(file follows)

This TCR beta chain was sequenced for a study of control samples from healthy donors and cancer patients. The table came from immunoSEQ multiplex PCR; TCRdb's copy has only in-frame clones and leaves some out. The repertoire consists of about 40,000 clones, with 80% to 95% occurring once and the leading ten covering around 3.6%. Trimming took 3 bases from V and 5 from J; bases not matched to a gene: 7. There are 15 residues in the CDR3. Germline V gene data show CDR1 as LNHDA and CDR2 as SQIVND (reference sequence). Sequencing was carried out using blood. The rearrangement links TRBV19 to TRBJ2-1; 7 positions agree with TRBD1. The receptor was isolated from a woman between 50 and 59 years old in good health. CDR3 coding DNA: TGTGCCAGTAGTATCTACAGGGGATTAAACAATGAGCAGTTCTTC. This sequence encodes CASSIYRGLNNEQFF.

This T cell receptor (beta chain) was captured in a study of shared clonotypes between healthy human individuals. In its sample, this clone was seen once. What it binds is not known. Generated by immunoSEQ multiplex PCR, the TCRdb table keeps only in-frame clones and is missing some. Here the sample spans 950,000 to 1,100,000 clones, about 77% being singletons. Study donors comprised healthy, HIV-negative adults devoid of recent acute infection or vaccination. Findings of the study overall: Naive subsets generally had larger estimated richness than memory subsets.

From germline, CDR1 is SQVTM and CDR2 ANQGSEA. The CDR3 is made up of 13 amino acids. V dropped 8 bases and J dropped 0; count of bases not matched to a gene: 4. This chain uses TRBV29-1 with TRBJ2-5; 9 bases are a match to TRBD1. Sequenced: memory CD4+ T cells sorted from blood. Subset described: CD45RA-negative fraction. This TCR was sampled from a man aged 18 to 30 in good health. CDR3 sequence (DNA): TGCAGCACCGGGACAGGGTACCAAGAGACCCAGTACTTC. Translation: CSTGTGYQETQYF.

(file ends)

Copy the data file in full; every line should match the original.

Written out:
This TCR beta chain was sequenced for a study of control samples from healthy donors and cancer patients. The table came from immunoSEQ multiplex PCR; TCRdb's copy has only in-frame clones and leaves some out. The repertoire consists of about 40,000 clones, with 80% to 95% occurring once and the leading ten covering around 3.6%. Trimming took 3 bases from V and 5 from J; bases not matched to a gene: 7. There are 15 residues in the CDR3. Germline V gene data show CDR1 as LNHDA and CDR2 as SQIVND (reference sequence). Sequencing was carried out using blood. The rearrangement links TRBV19 to TRBJ2-1; 7 positions agree with TRBD1. The receptor was isolated from a woman between 50 and 59 years old in good health. CDR3 coding DNA: TGTGCCAGTAGTATCTACAGGGGATTAAACAATGAGCAGTTCTTC. This sequence encodes CASSIYRGLNNEQFF.

This T cell receptor (beta chain) was captured in a study of shared clonotypes between healthy human individuals. In its sample, this clone was seen once. What it binds is not known. Generated by immunoSEQ multiplex PCR, the TCRdb table keeps only in-frame clones and is missing some. Here the sample spans 950,000 to 1,100,000 clones, about 77% being singletons. Study donors comprised healthy, HIV-negative adults devoid of recent acute infection or vaccination. Findings of the study overall: Naive subsets generally had larger estimated richness than memory subsets.

From germline, CDR1 is SQVTM and CDR2 ANQGSEA. The CDR3 is made up of 13 amino acids. V dropped 8 bases and J dropped 0; count of bases not matched to a gene: 4. This chain uses TRBV29-1 with TRBJ2-5; 9 bases are a match to TRBD1. Sequenced: memory CD4+ T cells sorted from blood. Subset described: CD45RA-negative fraction. This TCR was sampled from a man aged 18 to 30 in good health. CDR3 sequence (DNA): TGCAGCACCGGGACAGGGTACCAAGAGACCCAGTACTTC. Translation: CSTGTGYQETQYF.